Step 3: "Subordinate everything else in the system to the decision made in Step 2" asks us to make whatever changes are necessary to implement the ideas from step 2. This may involve making additional changes elsewhere in the value stream in order to get the maximum capacity from the bottleneck. This action of maximizing the bottleneck’s capability is known as “exploiting the bottleneck.”
Counter-intuitively, most bottleneck management happens away from the bottleneck. Many of the changes focus on reducing failure load to the bottleneck in order to maximize its throughput. As a general rule, expect to maximize exploitation of bottleneck capacity, and hence maximize throughput, and as a result, minimize the delivery time on your project by taking actions all over the value stream, and most likely not at the bottleneck itself.
Step 4: "Elevate the constraint" suggests that if the bottleneck is operating at its full capability and is still not producing enough throughput, its capability needs to be enhanced in order to increase throughput. Step 4 asks us to implement an improvement to enhance capability and increase throughput sufficiently so that the current bottleneck is relieved and the system constraint moves elsewhere in the value stream.
Automation is often a powerful means of elevation:
- Test automation
- Environment creation
- Code deployment
Step 5: "Avoid inertia; identify the next constraint and return to step 2" requires that we give the changes time to stabilize and then identify the new bottleneck in the value stream and repeat the process. The result is a system of continuous improvement in which throughput is always increasing. If the Five Focusing Steps is institutionalized properly, a culture of continuous improvement will have been achieved throughout the organization.
Non-instant Availability Resource ConstraintsNon-instant availability in knowledge work occurs when shared resources try to work on many things at once. While called multi-tasking, in reality, it is task switching with its attendant personal and organizational switching (coordination) costs. Moreover, if we are asked to work on three things simultaneously, we work on the first thing for a while, then switch to the second, then to the third. If someone is waiting for us to finish the first thing while we are working on the second or third, then we would appear to be non-instantly available from that person’s (and the first task’s) perspective.
Dave tells the story of Doug the build engineer. Only configuration team members were allowed to build and deploy code into the test environment. Having project teams do this themselves had led to long outages due to conflicting changes. The Build engineer was responsible for avoiding these outages by staying on top of the various team's changes. Build engineers were assigned to projects. Since each project only needed a couple hours of their time per a week they were often assigned to multiple projects and or other responsibilities such as production maintenance work.
Doug would work on a build/deploy for an hour each morning and then apply patches and OS upgrades to production servers. While he was working in production all build requests would sit idle. Since Doug worked in a Kanban shop the impact was quickly visible - the requesting team would be blocked and testers, developers, and many others would be idled, often until the next morning.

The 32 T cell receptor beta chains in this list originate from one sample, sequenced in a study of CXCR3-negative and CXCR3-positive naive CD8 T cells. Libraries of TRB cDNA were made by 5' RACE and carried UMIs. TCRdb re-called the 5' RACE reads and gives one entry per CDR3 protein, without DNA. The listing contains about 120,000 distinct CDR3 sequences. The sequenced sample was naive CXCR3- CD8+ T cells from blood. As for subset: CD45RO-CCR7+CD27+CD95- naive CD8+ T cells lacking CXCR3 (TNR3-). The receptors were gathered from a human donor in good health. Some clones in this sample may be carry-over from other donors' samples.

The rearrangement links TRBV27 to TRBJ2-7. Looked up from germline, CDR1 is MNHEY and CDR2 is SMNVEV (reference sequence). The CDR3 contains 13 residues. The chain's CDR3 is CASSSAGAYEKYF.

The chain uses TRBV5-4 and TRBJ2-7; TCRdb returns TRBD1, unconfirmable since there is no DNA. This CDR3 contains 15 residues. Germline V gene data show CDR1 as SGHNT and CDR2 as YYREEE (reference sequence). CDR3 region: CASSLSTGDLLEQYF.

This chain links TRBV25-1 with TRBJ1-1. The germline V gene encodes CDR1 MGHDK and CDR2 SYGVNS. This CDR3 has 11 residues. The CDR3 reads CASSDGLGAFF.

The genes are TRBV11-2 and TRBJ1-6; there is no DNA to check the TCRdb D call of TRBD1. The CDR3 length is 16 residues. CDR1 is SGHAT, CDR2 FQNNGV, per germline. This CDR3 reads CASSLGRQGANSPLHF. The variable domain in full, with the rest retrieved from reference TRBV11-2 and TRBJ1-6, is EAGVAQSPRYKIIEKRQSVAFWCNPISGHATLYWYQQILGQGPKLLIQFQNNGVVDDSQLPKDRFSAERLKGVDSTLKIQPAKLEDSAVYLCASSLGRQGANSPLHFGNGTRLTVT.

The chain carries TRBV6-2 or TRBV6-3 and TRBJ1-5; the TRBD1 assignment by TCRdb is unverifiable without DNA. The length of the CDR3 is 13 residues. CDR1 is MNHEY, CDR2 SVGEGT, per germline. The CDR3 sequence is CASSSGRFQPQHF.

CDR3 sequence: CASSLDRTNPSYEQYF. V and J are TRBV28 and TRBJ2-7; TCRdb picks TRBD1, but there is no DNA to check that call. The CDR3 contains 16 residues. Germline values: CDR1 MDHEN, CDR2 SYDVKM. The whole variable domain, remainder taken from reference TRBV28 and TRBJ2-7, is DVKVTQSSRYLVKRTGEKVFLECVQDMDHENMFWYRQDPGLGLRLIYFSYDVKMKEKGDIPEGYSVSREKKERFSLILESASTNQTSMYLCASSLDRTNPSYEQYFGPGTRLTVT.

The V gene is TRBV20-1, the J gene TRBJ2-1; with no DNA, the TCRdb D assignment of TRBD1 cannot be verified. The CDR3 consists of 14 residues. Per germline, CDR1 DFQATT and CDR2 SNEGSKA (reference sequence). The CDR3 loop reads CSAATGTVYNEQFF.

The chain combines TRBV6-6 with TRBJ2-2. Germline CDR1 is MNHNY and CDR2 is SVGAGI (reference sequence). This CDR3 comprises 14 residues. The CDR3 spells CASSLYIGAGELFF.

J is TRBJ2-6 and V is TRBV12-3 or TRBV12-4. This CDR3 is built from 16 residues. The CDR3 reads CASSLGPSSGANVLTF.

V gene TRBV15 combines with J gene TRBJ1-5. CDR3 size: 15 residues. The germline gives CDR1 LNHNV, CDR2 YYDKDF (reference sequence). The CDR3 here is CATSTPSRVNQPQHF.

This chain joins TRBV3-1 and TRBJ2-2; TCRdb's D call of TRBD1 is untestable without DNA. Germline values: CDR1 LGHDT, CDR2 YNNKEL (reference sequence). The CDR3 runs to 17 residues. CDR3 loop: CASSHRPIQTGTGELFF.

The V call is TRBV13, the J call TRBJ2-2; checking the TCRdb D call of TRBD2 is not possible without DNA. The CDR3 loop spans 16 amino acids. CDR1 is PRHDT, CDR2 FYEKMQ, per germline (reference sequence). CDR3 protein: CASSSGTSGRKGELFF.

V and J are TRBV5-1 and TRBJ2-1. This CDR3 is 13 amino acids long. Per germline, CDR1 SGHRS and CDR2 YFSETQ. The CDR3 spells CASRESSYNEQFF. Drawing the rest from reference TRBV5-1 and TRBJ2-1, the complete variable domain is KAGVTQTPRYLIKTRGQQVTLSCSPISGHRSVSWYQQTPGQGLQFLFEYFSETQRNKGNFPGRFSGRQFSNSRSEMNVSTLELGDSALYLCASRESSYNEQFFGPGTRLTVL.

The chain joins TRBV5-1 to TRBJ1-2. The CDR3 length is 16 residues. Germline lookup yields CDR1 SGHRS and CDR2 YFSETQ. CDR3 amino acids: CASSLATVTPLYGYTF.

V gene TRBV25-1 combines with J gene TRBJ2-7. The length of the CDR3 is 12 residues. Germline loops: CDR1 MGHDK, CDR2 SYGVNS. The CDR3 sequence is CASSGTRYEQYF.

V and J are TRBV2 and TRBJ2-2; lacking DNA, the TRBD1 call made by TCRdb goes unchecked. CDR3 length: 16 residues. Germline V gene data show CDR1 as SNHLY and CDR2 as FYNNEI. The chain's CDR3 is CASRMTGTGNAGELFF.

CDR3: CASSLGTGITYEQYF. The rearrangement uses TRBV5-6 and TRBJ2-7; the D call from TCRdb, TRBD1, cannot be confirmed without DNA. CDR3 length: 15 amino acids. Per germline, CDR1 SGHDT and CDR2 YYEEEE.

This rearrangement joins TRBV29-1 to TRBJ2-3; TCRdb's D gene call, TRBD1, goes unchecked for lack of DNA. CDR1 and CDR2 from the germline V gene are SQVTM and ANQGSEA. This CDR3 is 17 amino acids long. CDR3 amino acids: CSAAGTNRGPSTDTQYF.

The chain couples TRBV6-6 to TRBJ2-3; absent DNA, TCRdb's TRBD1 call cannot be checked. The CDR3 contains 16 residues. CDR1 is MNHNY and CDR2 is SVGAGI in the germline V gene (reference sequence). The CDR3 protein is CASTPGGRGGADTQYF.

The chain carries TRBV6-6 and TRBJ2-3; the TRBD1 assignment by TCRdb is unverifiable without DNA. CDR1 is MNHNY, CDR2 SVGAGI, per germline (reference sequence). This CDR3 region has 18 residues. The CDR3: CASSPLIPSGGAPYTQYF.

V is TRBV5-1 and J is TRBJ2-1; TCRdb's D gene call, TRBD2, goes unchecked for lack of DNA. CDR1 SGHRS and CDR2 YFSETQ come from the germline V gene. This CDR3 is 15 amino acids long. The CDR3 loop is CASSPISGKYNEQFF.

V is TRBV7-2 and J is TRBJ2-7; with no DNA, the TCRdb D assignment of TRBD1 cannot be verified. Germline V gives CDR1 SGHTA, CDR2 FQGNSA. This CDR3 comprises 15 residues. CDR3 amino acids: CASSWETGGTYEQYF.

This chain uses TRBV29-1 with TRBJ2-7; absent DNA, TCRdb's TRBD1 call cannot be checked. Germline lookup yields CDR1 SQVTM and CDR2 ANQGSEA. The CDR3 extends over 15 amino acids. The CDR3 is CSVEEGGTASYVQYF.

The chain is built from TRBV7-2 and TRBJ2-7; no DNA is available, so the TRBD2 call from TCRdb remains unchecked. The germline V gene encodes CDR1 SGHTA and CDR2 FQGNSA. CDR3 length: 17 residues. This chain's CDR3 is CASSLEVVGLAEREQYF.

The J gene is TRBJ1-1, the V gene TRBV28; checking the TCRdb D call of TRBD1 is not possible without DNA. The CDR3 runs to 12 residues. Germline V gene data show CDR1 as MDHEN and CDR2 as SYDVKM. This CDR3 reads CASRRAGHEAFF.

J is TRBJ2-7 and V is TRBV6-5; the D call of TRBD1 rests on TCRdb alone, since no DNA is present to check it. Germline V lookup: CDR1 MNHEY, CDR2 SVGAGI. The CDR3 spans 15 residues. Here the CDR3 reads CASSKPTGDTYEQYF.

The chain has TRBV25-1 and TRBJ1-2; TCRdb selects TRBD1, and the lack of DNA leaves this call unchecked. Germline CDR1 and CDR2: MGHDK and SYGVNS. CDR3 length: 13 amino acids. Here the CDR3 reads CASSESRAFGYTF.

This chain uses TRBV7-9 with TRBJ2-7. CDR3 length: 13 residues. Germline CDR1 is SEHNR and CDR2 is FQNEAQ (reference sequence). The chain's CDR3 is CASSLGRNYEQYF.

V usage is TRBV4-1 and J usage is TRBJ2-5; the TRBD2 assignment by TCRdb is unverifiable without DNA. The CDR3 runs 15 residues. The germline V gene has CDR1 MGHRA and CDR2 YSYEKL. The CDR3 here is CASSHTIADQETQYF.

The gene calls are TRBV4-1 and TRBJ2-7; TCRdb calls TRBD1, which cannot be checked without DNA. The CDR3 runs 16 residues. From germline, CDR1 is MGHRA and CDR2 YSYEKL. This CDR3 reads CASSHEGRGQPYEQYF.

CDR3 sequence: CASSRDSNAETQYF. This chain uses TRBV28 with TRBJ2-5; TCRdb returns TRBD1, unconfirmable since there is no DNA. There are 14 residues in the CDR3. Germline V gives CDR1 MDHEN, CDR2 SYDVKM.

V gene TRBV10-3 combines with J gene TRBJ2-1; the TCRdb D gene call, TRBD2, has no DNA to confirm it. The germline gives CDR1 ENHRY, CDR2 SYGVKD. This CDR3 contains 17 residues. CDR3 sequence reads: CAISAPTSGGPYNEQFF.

Exploitation/Protection ActionsWork was backing up when he wasn’t available because the kanban limits were tightly defined. Because Doug was a source of variability in flow, the correct course of action was to place a buffer of work in front of Doug. The trick was to make this buffer big enough to allow flow to continue without making it so large that Doug would become a capacity-constrained resource.
They determined that Doug could handle up to 7 build and deploys in the hour he had to do builds each day. They created a buffer, called "build ready" on the Kanban board, with a limit of 7. This added 20% to work in process but enabled flow. Later they realized that if split Doug's build hour in half, 30 minutes in the morning and 30 in the afternoon flow would be even better, a buffer of 2 or 3 limited the work in progress impact to 10%.
As a general rule, when encountering non-instant availability problems, think about how to improve the availability. The ultimate is to turn a non-instant availability problem into an instantly available resource.
Subordination ActionsSteps one and two solved Doug's immediate problem. But since we've added WIP and slowed lead time we continue to ask questions:
- Was asking Doug to do three different functions the best alternative? The manager determined that the team liked the variety, they liked being generalists which gave the manager options and avoided other resource capacity constraints. Net: asking team members to only focus on the builds was not the best option.
- Should we dedicate Doug to the builds and accept the idle time? Mitigating the risk of shared test environment downtime created the situation - is it worth hiring someone else to do Doug's other work? To determine this we looked at the "cost of delay" and determined that nothing these project's worked introduced a strategically significant cost of delay.